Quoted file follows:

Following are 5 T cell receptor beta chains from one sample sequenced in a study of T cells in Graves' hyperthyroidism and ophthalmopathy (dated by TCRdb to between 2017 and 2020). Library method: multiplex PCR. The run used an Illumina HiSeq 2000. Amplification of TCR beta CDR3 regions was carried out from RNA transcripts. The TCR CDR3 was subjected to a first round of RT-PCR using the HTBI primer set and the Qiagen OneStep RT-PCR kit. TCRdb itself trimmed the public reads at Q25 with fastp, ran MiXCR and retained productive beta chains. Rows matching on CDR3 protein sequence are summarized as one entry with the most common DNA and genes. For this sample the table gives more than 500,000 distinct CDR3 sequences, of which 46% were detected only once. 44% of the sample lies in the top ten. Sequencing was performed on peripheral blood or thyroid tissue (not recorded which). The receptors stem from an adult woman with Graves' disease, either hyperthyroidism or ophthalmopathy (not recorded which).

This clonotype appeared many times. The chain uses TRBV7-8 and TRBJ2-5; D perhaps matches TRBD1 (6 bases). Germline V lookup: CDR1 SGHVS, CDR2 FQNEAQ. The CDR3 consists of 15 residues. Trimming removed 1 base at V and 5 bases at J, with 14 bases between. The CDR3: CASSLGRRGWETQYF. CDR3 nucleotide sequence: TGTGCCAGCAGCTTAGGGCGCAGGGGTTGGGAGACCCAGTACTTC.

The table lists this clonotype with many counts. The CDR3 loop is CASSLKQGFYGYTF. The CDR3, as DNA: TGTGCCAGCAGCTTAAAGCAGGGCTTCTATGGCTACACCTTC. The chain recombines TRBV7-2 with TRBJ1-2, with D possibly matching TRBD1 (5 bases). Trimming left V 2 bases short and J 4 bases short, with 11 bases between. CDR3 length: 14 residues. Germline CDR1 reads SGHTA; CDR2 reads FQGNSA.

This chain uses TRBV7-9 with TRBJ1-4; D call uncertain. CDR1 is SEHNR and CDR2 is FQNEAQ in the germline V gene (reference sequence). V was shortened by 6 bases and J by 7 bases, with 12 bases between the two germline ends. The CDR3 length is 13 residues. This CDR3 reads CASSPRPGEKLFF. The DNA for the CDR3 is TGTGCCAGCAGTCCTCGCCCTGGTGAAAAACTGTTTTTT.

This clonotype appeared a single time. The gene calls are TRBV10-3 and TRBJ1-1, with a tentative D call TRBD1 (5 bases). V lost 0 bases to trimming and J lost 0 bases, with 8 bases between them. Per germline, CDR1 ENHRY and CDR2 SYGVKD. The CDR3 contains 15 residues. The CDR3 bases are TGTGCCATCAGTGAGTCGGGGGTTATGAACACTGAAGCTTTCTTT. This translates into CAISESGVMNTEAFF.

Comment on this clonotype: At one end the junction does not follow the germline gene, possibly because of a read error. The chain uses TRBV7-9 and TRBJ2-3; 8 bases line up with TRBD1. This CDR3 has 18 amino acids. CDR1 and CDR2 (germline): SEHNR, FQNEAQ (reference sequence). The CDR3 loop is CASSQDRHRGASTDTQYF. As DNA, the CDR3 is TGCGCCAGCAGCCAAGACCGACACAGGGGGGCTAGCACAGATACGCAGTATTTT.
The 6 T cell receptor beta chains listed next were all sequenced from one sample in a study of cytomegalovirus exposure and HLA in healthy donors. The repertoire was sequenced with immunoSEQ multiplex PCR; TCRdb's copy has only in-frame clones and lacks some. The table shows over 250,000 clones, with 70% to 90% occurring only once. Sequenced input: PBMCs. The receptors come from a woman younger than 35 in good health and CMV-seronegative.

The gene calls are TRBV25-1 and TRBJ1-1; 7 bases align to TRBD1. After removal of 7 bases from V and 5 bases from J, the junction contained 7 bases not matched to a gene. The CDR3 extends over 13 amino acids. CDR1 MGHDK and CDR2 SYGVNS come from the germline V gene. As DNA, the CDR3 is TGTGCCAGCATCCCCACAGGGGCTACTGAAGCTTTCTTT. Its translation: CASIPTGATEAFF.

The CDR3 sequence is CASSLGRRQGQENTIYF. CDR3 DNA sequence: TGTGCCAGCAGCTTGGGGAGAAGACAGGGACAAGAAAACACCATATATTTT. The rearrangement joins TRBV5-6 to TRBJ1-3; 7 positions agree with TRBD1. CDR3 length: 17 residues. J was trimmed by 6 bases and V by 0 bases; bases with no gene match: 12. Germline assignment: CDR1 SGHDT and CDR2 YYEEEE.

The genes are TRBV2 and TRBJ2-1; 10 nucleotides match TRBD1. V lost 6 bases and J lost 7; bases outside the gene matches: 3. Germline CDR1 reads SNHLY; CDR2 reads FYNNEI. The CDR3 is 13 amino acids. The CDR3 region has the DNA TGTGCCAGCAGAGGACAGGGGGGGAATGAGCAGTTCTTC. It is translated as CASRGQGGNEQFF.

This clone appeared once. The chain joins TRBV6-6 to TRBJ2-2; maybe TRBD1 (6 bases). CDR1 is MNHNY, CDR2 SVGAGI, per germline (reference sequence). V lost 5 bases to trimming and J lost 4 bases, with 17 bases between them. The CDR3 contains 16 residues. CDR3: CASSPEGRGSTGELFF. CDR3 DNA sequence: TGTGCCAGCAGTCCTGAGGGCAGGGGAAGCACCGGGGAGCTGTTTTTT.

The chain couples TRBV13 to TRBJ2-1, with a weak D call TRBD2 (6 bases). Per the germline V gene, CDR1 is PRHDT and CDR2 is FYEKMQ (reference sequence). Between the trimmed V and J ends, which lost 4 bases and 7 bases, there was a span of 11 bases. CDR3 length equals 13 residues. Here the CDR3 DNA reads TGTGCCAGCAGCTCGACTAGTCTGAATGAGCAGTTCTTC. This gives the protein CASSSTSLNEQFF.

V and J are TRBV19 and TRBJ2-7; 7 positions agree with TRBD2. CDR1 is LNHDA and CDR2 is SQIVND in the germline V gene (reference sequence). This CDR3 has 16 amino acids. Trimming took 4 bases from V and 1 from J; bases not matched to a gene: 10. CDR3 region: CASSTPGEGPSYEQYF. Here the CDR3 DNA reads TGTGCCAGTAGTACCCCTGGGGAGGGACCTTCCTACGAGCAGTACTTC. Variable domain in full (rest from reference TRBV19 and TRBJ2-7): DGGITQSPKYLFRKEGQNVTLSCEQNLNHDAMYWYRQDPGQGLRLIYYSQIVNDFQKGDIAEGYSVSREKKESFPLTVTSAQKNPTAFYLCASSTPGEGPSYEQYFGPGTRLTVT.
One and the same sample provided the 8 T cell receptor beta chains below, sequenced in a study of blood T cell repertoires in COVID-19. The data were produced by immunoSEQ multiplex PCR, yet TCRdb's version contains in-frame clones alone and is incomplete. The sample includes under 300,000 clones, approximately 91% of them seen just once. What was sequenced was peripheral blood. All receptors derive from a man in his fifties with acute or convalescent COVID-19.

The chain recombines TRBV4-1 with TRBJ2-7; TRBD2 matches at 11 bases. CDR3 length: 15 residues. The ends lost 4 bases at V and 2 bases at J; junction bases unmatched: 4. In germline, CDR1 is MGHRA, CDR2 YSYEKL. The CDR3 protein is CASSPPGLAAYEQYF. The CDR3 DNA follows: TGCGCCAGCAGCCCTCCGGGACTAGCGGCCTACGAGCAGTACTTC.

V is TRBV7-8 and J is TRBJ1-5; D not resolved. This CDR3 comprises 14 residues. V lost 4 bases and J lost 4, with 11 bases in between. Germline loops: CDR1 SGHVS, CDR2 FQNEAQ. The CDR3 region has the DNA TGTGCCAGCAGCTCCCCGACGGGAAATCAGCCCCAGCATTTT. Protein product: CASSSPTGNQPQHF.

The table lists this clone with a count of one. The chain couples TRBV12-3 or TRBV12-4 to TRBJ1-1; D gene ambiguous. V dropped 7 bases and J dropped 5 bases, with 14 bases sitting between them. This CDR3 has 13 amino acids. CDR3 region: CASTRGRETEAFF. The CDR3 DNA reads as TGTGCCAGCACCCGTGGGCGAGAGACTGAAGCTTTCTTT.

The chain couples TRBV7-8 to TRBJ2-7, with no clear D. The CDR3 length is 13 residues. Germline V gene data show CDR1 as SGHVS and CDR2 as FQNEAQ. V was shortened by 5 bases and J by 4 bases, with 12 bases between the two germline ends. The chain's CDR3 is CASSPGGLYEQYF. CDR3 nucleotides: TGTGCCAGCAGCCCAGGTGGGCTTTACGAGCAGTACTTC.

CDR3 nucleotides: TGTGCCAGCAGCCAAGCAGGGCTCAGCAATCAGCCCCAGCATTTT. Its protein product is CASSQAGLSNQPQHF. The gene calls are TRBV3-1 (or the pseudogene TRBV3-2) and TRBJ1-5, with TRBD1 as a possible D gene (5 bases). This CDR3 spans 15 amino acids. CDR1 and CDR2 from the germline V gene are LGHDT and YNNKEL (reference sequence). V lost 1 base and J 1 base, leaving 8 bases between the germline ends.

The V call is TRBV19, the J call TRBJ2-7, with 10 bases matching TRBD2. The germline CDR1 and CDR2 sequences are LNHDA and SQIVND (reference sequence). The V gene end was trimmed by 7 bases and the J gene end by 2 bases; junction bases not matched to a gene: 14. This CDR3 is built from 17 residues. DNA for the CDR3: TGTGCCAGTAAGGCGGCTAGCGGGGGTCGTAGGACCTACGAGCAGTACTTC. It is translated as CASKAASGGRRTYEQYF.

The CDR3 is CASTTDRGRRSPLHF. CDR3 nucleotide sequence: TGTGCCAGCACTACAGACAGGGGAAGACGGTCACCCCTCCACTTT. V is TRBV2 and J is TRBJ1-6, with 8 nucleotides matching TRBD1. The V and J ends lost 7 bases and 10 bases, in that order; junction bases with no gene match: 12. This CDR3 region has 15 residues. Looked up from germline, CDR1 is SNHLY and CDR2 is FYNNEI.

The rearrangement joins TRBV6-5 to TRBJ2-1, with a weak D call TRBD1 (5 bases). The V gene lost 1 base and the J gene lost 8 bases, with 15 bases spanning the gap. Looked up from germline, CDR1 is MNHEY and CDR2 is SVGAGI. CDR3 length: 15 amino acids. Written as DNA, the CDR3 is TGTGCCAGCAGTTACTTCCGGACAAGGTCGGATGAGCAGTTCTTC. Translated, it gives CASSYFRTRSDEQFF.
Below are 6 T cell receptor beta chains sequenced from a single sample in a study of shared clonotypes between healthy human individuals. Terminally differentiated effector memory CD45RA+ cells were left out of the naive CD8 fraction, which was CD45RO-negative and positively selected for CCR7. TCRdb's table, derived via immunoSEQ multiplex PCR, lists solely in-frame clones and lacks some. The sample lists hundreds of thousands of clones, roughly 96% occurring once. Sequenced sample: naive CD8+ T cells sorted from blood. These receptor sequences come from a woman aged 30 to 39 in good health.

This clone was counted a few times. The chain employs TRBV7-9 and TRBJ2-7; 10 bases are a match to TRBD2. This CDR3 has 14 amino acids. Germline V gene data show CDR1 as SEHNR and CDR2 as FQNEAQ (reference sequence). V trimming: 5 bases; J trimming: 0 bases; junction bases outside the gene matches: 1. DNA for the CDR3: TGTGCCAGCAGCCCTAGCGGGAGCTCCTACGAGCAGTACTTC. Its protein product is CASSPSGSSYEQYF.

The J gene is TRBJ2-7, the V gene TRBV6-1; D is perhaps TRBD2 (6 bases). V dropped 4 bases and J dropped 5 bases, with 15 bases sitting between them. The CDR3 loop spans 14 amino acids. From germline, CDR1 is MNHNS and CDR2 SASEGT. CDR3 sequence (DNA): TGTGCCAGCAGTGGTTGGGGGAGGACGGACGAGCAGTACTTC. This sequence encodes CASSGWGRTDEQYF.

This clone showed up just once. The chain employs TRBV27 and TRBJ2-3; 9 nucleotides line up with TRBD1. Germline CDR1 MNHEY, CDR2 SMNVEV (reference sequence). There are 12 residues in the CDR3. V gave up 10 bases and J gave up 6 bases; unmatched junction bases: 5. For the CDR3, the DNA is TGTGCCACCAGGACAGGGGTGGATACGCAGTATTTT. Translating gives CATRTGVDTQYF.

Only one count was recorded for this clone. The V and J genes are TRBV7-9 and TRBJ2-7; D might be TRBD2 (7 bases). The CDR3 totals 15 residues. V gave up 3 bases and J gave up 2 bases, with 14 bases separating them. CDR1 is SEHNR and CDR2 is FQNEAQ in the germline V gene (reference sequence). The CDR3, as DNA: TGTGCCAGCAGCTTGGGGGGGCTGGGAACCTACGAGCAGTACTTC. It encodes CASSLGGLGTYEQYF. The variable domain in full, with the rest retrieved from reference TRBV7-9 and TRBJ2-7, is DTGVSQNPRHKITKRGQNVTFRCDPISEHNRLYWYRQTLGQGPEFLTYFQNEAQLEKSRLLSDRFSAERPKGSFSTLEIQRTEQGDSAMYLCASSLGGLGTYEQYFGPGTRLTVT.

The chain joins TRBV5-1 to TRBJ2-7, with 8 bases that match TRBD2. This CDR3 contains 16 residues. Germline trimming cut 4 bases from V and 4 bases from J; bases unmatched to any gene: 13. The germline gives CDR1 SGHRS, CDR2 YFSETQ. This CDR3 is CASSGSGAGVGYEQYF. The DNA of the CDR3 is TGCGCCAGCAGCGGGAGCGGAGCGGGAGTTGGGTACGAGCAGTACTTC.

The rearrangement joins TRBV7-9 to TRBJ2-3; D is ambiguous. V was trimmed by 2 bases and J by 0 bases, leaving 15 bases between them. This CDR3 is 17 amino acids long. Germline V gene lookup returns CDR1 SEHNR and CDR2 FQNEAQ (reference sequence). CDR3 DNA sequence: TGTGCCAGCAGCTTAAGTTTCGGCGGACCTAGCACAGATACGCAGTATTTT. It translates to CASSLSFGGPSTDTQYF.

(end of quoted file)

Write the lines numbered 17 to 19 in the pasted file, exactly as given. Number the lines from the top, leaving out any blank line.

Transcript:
The table lists this clone with a count of one. The chain couples TRBV12-3 or TRBV12-4 to TRBJ1-1; D gene ambiguous. V dropped 7 bases and J dropped 5 bases, with 14 bases sitting between them. This CDR3 has 13 amino acids. CDR3 region: CASTRGRETEAFF. The CDR3 DNA reads as TGTGCCAGCACCCGTGGGCGAGAGACTGAAGCTTTCTTT.

The chain couples TRBV7-8 to TRBJ2-7, with no clear D. The CDR3 length is 13 residues. Germline V gene data show CDR1 as SGHVS and CDR2 as FQNEAQ. V was shortened by 5 bases and J by 4 bases, with 12 bases between the two germline ends. The chain's CDR3 is CASSPGGLYEQYF. CDR3 nucleotides: TGTGCCAGCAGCCCAGGTGGGCTTTACGAGCAGTACTTC.

CDR3 nucleotides: TGTGCCAGCAGCCAAGCAGGGCTCAGCAATCAGCCCCAGCATTTT. Its protein product is CASSQAGLSNQPQHF. The gene calls are TRBV3-1 (or the pseudogene TRBV3-2) and TRBJ1-5, with TRBD1 as a possible D gene (5 bases). This CDR3 spans 15 amino acids. CDR1 and CDR2 from the germline V gene are LGHDT and YNNKEL (reference sequence). V lost 1 base and J 1 base, leaving 8 bases between the germline ends.